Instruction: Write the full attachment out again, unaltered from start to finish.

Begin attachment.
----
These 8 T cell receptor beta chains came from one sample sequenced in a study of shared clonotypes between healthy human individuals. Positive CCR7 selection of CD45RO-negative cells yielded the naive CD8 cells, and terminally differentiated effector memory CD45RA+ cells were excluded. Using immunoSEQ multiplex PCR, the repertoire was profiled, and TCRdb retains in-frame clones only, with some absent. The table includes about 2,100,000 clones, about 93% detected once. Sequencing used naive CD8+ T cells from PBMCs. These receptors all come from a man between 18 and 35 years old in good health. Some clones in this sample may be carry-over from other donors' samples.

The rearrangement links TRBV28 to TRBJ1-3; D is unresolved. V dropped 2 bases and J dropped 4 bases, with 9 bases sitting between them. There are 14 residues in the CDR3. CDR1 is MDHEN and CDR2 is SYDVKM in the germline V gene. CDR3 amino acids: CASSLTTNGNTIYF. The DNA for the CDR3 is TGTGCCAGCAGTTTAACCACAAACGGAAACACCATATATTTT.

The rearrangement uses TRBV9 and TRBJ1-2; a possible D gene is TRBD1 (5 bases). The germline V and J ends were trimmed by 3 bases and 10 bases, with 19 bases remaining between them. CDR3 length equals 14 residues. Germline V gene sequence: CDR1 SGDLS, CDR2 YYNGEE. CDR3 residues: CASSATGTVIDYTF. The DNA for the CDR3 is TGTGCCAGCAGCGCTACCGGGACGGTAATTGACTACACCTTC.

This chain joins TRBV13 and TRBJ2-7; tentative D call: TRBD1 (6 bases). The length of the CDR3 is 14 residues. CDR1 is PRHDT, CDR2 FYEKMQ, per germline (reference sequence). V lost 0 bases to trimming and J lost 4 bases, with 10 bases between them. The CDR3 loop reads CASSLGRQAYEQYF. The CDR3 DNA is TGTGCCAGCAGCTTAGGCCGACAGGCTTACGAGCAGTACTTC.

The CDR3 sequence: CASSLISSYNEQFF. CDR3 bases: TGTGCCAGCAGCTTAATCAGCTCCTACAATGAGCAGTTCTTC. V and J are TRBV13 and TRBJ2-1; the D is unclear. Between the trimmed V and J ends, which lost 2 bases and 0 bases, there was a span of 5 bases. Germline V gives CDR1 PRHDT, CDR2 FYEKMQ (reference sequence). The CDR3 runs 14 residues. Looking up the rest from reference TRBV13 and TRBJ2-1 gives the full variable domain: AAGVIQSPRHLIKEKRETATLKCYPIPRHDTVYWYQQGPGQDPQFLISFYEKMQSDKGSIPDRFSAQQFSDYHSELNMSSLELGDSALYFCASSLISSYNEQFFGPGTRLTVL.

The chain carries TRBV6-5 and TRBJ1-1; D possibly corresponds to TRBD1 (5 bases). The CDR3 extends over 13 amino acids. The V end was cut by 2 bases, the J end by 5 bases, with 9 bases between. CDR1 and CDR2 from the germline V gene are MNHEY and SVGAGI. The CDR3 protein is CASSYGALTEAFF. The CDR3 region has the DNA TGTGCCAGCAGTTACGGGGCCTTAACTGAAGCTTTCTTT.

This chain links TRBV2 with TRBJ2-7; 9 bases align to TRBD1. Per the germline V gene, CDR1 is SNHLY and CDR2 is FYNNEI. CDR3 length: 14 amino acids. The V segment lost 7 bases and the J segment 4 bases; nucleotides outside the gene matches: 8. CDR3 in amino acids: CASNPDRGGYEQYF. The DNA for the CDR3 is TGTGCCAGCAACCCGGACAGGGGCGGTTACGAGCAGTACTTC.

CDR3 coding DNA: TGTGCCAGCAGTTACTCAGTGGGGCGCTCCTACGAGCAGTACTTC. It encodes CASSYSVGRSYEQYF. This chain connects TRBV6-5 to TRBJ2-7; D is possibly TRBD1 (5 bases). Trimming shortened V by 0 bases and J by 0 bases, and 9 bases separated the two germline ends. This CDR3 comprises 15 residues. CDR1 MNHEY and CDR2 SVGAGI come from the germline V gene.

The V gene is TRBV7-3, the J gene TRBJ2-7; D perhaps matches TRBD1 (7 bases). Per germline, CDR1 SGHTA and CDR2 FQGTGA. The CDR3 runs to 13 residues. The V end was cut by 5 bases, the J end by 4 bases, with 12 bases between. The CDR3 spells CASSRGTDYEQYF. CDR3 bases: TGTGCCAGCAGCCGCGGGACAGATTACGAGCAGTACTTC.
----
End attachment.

These 8 T cell receptor beta chains came from one sample sequenced in a study of shared clonotypes between healthy human individuals. Positive CCR7 selection of CD45RO-negative cells yielded the naive CD8 cells, and terminally differentiated effector memory CD45RA+ cells were excluded. Using immunoSEQ multiplex PCR, the repertoire was profiled, and TCRdb retains in-frame clones only, with some absent. The table includes about 2,100,000 clones, about 93% detected once. Sequencing used naive CD8+ T cells from PBMCs. These receptors all come from a man between 18 and 35 years old in good health. Some clones in this sample may be carry-over from other donors' samples.

The rearrangement links TRBV28 to TRBJ1-3; D is unresolved. V dropped 2 bases and J dropped 4 bases, with 9 bases sitting between them. There are 14 residues in the CDR3. CDR1 is MDHEN and CDR2 is SYDVKM in the germline V gene. CDR3 amino acids: CASSLTTNGNTIYF. The DNA for the CDR3 is TGTGCCAGCAGTTTAACCACAAACGGAAACACCATATATTTT.

The rearrangement uses TRBV9 and TRBJ1-2; a possible D gene is TRBD1 (5 bases). The germline V and J ends were trimmed by 3 bases and 10 bases, with 19 bases remaining between them. CDR3 length equals 14 residues. Germline V gene sequence: CDR1 SGDLS, CDR2 YYNGEE. CDR3 residues: CASSATGTVIDYTF. The DNA for the CDR3 is TGTGCCAGCAGCGCTACCGGGACGGTAATTGACTACACCTTC.

This chain joins TRBV13 and TRBJ2-7; tentative D call: TRBD1 (6 bases). The length of the CDR3 is 14 residues. CDR1 is PRHDT, CDR2 FYEKMQ, per germline (reference sequence). V lost 0 bases to trimming and J lost 4 bases, with 10 bases between them. The CDR3 loop reads CASSLGRQAYEQYF. The CDR3 DNA is TGTGCCAGCAGCTTAGGCCGACAGGCTTACGAGCAGTACTTC.

The CDR3 sequence: CASSLISSYNEQFF. CDR3 bases: TGTGCCAGCAGCTTAATCAGCTCCTACAATGAGCAGTTCTTC. V and J are TRBV13 and TRBJ2-1; the D is unclear. Between the trimmed V and J ends, which lost 2 bases and 0 bases, there was a span of 5 bases. Germline V gives CDR1 PRHDT, CDR2 FYEKMQ (reference sequence). The CDR3 runs 14 residues. Looking up the rest from reference TRBV13 and TRBJ2-1 gives the full variable domain: AAGVIQSPRHLIKEKRETATLKCYPIPRHDTVYWYQQGPGQDPQFLISFYEKMQSDKGSIPDRFSAQQFSDYHSELNMSSLELGDSALYFCASSLISSYNEQFFGPGTRLTVL.

The chain carries TRBV6-5 and TRBJ1-1; D possibly corresponds to TRBD1 (5 bases). The CDR3 extends over 13 amino acids. The V end was cut by 2 bases, the J end by 5 bases, with 9 bases between. CDR1 and CDR2 from the germline V gene are MNHEY and SVGAGI. The CDR3 protein is CASSYGALTEAFF. The CDR3 region has the DNA TGTGCCAGCAGTTACGGGGCCTTAACTGAAGCTTTCTTT.

This chain links TRBV2 with TRBJ2-7; 9 bases align to TRBD1. Per the germline V gene, CDR1 is SNHLY and CDR2 is FYNNEI. CDR3 length: 14 amino acids. The V segment lost 7 bases and the J segment 4 bases; nucleotides outside the gene matches: 8. CDR3 in amino acids: CASNPDRGGYEQYF. The DNA for the CDR3 is TGTGCCAGCAACCCGGACAGGGGCGGTTACGAGCAGTACTTC.

CDR3 coding DNA: TGTGCCAGCAGTTACTCAGTGGGGCGCTCCTACGAGCAGTACTTC. It encodes CASSYSVGRSYEQYF. This chain connects TRBV6-5 to TRBJ2-7; D is possibly TRBD1 (5 bases). Trimming shortened V by 0 bases and J by 0 bases, and 9 bases separated the two germline ends. This CDR3 comprises 15 residues. CDR1 MNHEY and CDR2 SVGAGI come from the germline V gene.

The V gene is TRBV7-3, the J gene TRBJ2-7; D perhaps matches TRBD1 (7 bases). Per germline, CDR1 SGHTA and CDR2 FQGTGA. The CDR3 runs to 13 residues. The V end was cut by 5 bases, the J end by 4 bases, with 12 bases between. The CDR3 spells CASSRGTDYEQYF. CDR3 bases: TGTGCCAGCAGCCGCGGGACAGATTACGAGCAGTACTTC.